There is nothing we like more at Spark than hanging out in the conference room brainstorming some hot new concept. Most of the time, magic happens. But sometimes we need to remind ourselves that there are good and bad ways to brainstorm.
Last week, we were stuck. We had been noodling for weeks on a media concept that addresses “work” in a fresh way. But everything we came up with seemed tired or hard to execute.
Then we remembered our old friend from third grade, the Venn diagram. As soon as we started focused on the intersection of “work” and some other domain, BAM! We had some great concepts to roll with.
Who Was The Venn Diagram Named After?
It seems improbable that no one thought of the implications of overlapping circles until 1881, doesn't it? After all, the first steam train showed up in 1804, and that seems a lot harder to come up with.
Anyway, John Venn was a mathematician and ex-clergyman who got caught up in the intellectual debates around logic and scientific reasoning with dudes like George Boole and John Stuart Mill. He invented the Venn diagram in support of Boole, who was wrestling with how to represent logic in algebra.
The Power of Constraints
We have no idea who wrote this post, but we liked her from the get-go. First of all, she is wearing a plush crown, which you don't see every day, but more importantly, she connects a theme—the creative power of constraints—across two very different disciplines, art and business.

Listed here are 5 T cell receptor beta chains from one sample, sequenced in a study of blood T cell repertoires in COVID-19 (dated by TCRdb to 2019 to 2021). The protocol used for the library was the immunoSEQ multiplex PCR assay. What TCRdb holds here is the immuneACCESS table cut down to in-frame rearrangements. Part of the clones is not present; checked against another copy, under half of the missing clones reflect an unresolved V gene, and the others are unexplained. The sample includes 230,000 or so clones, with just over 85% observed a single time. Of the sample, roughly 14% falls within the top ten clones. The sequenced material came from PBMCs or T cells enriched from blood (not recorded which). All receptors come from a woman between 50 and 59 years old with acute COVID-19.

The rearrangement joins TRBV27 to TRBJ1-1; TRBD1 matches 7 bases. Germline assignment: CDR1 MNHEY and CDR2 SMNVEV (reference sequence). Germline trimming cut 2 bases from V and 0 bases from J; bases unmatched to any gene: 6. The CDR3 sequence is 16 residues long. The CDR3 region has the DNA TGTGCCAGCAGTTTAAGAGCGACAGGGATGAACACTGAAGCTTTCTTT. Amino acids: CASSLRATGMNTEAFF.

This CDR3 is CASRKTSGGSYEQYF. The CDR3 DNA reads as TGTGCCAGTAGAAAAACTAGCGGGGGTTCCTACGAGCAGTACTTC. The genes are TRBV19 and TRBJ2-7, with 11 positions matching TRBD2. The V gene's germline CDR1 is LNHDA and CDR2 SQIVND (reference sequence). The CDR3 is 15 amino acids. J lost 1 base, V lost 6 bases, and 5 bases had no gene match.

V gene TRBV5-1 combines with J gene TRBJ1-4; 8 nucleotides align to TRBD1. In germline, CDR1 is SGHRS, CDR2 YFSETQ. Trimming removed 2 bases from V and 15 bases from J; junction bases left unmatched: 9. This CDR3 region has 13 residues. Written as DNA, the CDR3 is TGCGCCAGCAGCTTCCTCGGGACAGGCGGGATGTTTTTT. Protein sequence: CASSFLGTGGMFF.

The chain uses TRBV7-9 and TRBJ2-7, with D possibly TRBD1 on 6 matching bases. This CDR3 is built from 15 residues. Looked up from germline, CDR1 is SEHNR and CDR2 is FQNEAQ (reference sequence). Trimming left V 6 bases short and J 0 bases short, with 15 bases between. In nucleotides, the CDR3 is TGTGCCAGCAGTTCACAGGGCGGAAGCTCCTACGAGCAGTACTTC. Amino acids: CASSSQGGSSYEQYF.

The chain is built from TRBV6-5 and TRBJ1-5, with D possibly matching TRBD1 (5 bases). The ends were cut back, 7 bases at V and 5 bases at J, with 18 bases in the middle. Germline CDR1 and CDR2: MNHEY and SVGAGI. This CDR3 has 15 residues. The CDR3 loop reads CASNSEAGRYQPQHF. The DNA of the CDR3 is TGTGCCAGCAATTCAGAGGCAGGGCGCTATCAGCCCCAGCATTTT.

Great art can result from limitations on the number of words (Hemingway's six-word memoir) or physical limitations from injury (see artist Phil Hansen's TED talk), to name a few. Great business ideas result from sometimes artificial limitations like Jeff Bezos's two-pizza rule and breaking big goals down into bite-sized tasks. Lots of suggestions and links here if you're in the market for limits.
Brainstorming, it turns out, is often unproductive for the same reason that focus groups are: the extroverts in the room drown out everyone else, and good comments and ideas from the rest of us never see the light of day.
Enter brainwriting. With the efficiency of a border collie, brainwriting shepherds ideas on to the floor by leveraging silent writing time. Some people use post-its and, presumably, legible handwriting, to gather ideas from the team and then post them for discussion on the conference room wall. We do that sometimes, but we also cheat and use Slack occasionally—it's not as anonymous, but with a few constraints ("25 subject lines in five minutes"), it is still quite productive.
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